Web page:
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Confused Council Tables Lobbying Law
 

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By Jorge Casuso

March 9, 2022 -- The City Council voted unanimously Tuesday night to table a proposed lobbying law amid worries it was too confusing and would stifle participation on boards and commissions.

The ordinance -- which has been in the works for eight months -- would define "lobbying activity," prevent registered lobbyists from serving on volunteer boards and prevent their members from acting as a lobbyist or legislative advocate.

It also would cover "expenditure lobbyists," defined as those who spend $5,000 or more per year to solicit or urge others to influence legislative decisions or actions.

Several council members floated a number of hypothetical cases they were unsure would be covered by the proposed ordinance, which is based on a similar measure in Beverly Hills.

Does the law cover a PTA member reimbursed more than $5,000 for a trip to Sacramento to advocate for education policies? Or a bookkeeper at a firm that lobbies the City? Or an architect who seeks a planning variance for a client from City staff?

"I really feel like we went so far that (in) every situation the City Attorney's office is going to have to weigh in," said Councilmember Kristin McCowan. "I'm trying to understand how we almost didn't go too far."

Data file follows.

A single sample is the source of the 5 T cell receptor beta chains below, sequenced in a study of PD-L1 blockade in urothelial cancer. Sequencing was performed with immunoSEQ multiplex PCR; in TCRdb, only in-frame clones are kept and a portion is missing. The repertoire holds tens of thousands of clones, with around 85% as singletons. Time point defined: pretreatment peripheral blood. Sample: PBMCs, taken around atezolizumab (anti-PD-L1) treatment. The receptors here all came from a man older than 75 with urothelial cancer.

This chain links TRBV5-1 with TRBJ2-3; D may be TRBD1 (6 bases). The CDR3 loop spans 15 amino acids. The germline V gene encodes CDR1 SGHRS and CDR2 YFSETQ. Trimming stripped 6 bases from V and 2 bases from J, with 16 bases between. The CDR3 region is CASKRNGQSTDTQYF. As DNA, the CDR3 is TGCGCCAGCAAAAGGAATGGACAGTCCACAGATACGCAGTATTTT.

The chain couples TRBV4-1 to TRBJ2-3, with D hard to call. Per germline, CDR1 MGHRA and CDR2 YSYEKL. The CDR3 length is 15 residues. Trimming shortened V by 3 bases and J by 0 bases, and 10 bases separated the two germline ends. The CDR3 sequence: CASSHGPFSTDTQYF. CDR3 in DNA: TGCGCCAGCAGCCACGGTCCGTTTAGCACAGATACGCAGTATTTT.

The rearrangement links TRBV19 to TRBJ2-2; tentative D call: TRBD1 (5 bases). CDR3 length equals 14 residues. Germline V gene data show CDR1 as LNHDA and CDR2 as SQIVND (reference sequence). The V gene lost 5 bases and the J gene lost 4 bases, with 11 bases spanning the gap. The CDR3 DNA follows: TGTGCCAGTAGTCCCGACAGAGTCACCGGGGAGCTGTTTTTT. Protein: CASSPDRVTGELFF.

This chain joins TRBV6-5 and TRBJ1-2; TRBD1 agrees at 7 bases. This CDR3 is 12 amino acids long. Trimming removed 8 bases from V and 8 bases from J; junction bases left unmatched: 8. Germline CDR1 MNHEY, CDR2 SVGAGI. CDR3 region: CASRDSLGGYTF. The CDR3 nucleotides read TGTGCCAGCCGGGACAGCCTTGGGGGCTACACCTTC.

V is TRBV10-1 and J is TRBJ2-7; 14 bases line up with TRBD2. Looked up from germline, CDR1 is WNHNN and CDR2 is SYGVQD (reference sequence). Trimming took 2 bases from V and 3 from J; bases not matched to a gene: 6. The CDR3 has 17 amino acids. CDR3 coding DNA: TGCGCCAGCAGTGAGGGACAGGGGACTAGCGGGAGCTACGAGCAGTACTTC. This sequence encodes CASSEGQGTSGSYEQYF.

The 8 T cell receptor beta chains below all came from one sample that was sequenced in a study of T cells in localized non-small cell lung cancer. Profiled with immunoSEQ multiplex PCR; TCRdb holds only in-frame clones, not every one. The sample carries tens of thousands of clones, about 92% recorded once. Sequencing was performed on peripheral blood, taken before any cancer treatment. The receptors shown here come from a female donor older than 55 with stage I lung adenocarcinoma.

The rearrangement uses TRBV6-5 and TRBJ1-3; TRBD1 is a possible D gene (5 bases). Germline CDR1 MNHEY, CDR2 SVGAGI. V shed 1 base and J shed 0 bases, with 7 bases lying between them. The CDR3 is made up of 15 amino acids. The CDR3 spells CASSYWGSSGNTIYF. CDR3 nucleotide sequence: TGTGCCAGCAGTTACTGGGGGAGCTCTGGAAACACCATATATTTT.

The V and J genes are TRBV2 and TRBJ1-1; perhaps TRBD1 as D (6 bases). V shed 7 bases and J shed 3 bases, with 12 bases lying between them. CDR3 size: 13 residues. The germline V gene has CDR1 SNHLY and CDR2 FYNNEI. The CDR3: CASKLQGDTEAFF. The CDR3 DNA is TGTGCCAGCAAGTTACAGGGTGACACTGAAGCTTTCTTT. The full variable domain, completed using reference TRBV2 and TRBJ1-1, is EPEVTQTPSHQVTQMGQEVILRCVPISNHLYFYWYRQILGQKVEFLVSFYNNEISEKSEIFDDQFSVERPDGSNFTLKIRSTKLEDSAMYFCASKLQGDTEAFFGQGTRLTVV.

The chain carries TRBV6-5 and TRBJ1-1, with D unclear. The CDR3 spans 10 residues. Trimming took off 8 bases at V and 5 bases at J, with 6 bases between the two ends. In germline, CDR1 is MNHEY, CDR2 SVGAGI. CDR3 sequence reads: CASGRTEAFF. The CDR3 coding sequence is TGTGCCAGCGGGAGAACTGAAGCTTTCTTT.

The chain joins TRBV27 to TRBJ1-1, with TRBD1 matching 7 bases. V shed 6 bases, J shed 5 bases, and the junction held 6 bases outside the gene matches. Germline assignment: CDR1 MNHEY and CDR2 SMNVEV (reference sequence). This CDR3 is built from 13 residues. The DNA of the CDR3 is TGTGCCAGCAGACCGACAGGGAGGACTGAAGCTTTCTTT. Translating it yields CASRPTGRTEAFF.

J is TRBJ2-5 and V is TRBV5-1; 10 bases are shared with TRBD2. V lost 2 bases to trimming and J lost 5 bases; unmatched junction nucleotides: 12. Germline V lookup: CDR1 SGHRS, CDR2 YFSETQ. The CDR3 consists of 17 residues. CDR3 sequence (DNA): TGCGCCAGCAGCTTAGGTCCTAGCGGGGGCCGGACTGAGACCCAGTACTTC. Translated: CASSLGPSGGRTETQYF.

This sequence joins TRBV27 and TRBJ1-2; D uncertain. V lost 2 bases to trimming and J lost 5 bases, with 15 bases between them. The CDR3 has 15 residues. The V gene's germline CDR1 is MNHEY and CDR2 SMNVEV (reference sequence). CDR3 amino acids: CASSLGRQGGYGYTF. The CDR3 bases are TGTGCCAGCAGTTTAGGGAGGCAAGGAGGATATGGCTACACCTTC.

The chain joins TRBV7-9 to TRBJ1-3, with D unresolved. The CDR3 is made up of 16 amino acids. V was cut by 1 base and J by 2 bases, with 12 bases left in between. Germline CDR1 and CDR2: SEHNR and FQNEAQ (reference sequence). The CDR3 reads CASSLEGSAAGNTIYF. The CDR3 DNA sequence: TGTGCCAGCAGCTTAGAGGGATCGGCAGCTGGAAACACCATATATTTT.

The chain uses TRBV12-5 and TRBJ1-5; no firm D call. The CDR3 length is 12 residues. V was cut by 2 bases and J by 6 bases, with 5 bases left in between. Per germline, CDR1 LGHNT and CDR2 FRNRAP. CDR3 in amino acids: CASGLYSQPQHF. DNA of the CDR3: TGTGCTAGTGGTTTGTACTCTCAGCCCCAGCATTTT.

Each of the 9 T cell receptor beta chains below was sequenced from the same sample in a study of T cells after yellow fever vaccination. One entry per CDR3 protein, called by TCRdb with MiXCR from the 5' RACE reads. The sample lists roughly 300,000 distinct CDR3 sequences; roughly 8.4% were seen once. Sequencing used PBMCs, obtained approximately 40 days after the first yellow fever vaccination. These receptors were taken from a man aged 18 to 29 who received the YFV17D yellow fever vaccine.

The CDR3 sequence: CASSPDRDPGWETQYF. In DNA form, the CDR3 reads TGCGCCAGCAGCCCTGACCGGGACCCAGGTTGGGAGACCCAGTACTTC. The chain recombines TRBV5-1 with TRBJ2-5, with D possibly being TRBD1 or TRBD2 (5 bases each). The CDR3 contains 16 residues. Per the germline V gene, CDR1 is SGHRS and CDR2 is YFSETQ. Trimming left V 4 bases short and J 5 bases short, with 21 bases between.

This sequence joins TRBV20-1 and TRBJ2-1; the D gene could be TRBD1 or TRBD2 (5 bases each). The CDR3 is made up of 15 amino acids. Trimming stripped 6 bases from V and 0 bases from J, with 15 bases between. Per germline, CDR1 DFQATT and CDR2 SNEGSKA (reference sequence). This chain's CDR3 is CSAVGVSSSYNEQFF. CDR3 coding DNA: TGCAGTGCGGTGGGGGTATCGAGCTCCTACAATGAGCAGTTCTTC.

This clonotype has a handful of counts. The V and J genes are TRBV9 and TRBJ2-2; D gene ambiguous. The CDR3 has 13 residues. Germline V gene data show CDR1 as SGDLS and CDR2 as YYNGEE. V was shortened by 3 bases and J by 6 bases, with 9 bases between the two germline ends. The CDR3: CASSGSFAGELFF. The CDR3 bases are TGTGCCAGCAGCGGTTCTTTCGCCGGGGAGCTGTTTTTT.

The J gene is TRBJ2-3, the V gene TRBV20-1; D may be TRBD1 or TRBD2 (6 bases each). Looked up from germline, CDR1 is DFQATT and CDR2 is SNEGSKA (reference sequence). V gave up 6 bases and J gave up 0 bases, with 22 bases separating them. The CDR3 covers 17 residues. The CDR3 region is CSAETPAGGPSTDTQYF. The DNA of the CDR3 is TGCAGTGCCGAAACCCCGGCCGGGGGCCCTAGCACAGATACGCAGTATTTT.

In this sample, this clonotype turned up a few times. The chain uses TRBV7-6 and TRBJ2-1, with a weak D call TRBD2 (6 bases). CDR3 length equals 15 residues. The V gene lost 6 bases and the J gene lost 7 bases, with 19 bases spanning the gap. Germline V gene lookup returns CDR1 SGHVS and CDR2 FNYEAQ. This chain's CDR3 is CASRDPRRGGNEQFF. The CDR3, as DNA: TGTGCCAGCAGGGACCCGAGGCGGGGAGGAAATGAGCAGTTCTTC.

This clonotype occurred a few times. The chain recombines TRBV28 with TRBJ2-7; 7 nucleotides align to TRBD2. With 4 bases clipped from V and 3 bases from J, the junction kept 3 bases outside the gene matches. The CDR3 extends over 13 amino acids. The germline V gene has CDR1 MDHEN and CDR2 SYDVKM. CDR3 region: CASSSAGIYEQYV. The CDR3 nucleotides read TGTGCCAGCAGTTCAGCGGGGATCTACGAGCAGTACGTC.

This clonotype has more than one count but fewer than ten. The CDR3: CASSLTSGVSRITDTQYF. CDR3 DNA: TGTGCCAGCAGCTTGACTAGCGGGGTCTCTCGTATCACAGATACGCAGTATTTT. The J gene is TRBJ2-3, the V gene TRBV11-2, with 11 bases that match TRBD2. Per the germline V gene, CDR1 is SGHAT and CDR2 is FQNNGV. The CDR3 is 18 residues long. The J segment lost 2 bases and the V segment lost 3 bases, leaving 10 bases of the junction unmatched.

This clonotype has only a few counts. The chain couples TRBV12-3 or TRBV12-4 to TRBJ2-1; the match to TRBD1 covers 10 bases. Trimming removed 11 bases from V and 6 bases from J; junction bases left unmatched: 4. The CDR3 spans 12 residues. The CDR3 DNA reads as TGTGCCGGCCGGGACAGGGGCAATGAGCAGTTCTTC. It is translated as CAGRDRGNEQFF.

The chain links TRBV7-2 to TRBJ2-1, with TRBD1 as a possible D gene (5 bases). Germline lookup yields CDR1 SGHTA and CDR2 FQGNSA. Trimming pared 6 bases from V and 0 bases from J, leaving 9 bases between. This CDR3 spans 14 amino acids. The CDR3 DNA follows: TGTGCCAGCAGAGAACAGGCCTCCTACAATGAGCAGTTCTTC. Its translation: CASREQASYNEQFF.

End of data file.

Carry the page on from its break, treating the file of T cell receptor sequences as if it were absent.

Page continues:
"We've gotten so convoluted," said Councilmember Phil Brock, who with Councilmember Christine Parra suggested the law last July. "We've gone down certain rabbit holes."

The ordinance, Brock said, should be "simple, clear (and) easy to understand."

Councilmember Lana Negrete agreed. "If we didn't understand it, the law has to be a lot clearer."

Mayor Sue Himmelrich said the law is "intended to capture people who are paid to get us to change our minds."

"That includes anyone who is getting paid to advocate," Himmelrich said. "We want people who are trying to change the law and what we decide, who we give money to."

But several Councilmembers worried the proposed ordinance was so broad it would exclude qualified candidates from serving on boards and commissions and other volunteer government bodies.

Councilmember Gleam Davis noted that there were no applicants Tuesday night to fill an unscheduled vacancy on the Disabilities Commission and that seven residents applied for seven open seats on the Urban Forest Task Force.

"My concern is that people who are not (registered) lobbyists, can't serve on boards and commissions," Davis said.

"We are now running the risk of losing valuable board members and commissioners," Davis said. "I don't believe this is a solution."

But Brock said that in a city of 93,000 there should be plenty of candidates who are not compromised.

"In order to have transparency we have to have rules so our government is clean," he said.

Staff will return with a final ordinance for the Council to consider at an upcoming meeting


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